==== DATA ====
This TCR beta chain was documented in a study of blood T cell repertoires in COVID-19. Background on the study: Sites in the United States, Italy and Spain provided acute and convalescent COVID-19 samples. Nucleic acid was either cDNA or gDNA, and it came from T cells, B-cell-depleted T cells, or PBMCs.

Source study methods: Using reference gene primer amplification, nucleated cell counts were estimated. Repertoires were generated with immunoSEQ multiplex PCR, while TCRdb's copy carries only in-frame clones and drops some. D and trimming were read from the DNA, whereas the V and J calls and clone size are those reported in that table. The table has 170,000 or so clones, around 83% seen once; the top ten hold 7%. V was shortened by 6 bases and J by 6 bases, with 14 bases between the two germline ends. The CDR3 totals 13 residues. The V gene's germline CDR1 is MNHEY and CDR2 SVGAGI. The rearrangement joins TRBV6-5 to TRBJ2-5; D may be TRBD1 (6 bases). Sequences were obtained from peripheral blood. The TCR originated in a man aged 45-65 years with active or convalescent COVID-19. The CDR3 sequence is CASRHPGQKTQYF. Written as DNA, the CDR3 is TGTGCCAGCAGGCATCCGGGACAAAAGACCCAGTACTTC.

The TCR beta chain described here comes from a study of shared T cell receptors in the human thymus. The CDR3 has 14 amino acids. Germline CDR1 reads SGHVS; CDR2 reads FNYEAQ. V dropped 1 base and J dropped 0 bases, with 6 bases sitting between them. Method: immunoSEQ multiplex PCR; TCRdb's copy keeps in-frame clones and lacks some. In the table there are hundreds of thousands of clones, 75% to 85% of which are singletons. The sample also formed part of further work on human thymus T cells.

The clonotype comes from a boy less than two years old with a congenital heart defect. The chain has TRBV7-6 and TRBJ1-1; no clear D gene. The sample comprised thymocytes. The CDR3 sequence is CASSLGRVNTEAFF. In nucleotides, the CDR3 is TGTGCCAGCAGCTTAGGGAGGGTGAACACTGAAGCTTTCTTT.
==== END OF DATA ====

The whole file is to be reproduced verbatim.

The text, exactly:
This TCR beta chain was documented in a study of blood T cell repertoires in COVID-19. Background on the study: Sites in the United States, Italy and Spain provided acute and convalescent COVID-19 samples. Nucleic acid was either cDNA or gDNA, and it came from T cells, B-cell-depleted T cells, or PBMCs.

Source study methods: Using reference gene primer amplification, nucleated cell counts were estimated. Repertoires were generated with immunoSEQ multiplex PCR, while TCRdb's copy carries only in-frame clones and drops some. D and trimming were read from the DNA, whereas the V and J calls and clone size are those reported in that table. The table has 170,000 or so clones, around 83% seen once; the top ten hold 7%. V was shortened by 6 bases and J by 6 bases, with 14 bases between the two germline ends. The CDR3 totals 13 residues. The V gene's germline CDR1 is MNHEY and CDR2 SVGAGI. The rearrangement joins TRBV6-5 to TRBJ2-5; D may be TRBD1 (6 bases). Sequences were obtained from peripheral blood. The TCR originated in a man aged 45-65 years with active or convalescent COVID-19. The CDR3 sequence is CASRHPGQKTQYF. Written as DNA, the CDR3 is TGTGCCAGCAGGCATCCGGGACAAAAGACCCAGTACTTC.

The TCR beta chain described here comes from a study of shared T cell receptors in the human thymus. The CDR3 has 14 amino acids. Germline CDR1 reads SGHVS; CDR2 reads FNYEAQ. V dropped 1 base and J dropped 0 bases, with 6 bases sitting between them. Method: immunoSEQ multiplex PCR; TCRdb's copy keeps in-frame clones and lacks some. In the table there are hundreds of thousands of clones, 75% to 85% of which are singletons. The sample also formed part of further work on human thymus T cells.

The clonotype comes from a boy less than two years old with a congenital heart defect. The chain has TRBV7-6 and TRBJ1-1; no clear D gene. The sample comprised thymocytes. The CDR3 sequence is CASSLGRVNTEAFF. In nucleotides, the CDR3 is TGTGCCAGCAGCTTAGGGAGGGTGAACACTGAAGCTTTCTTT.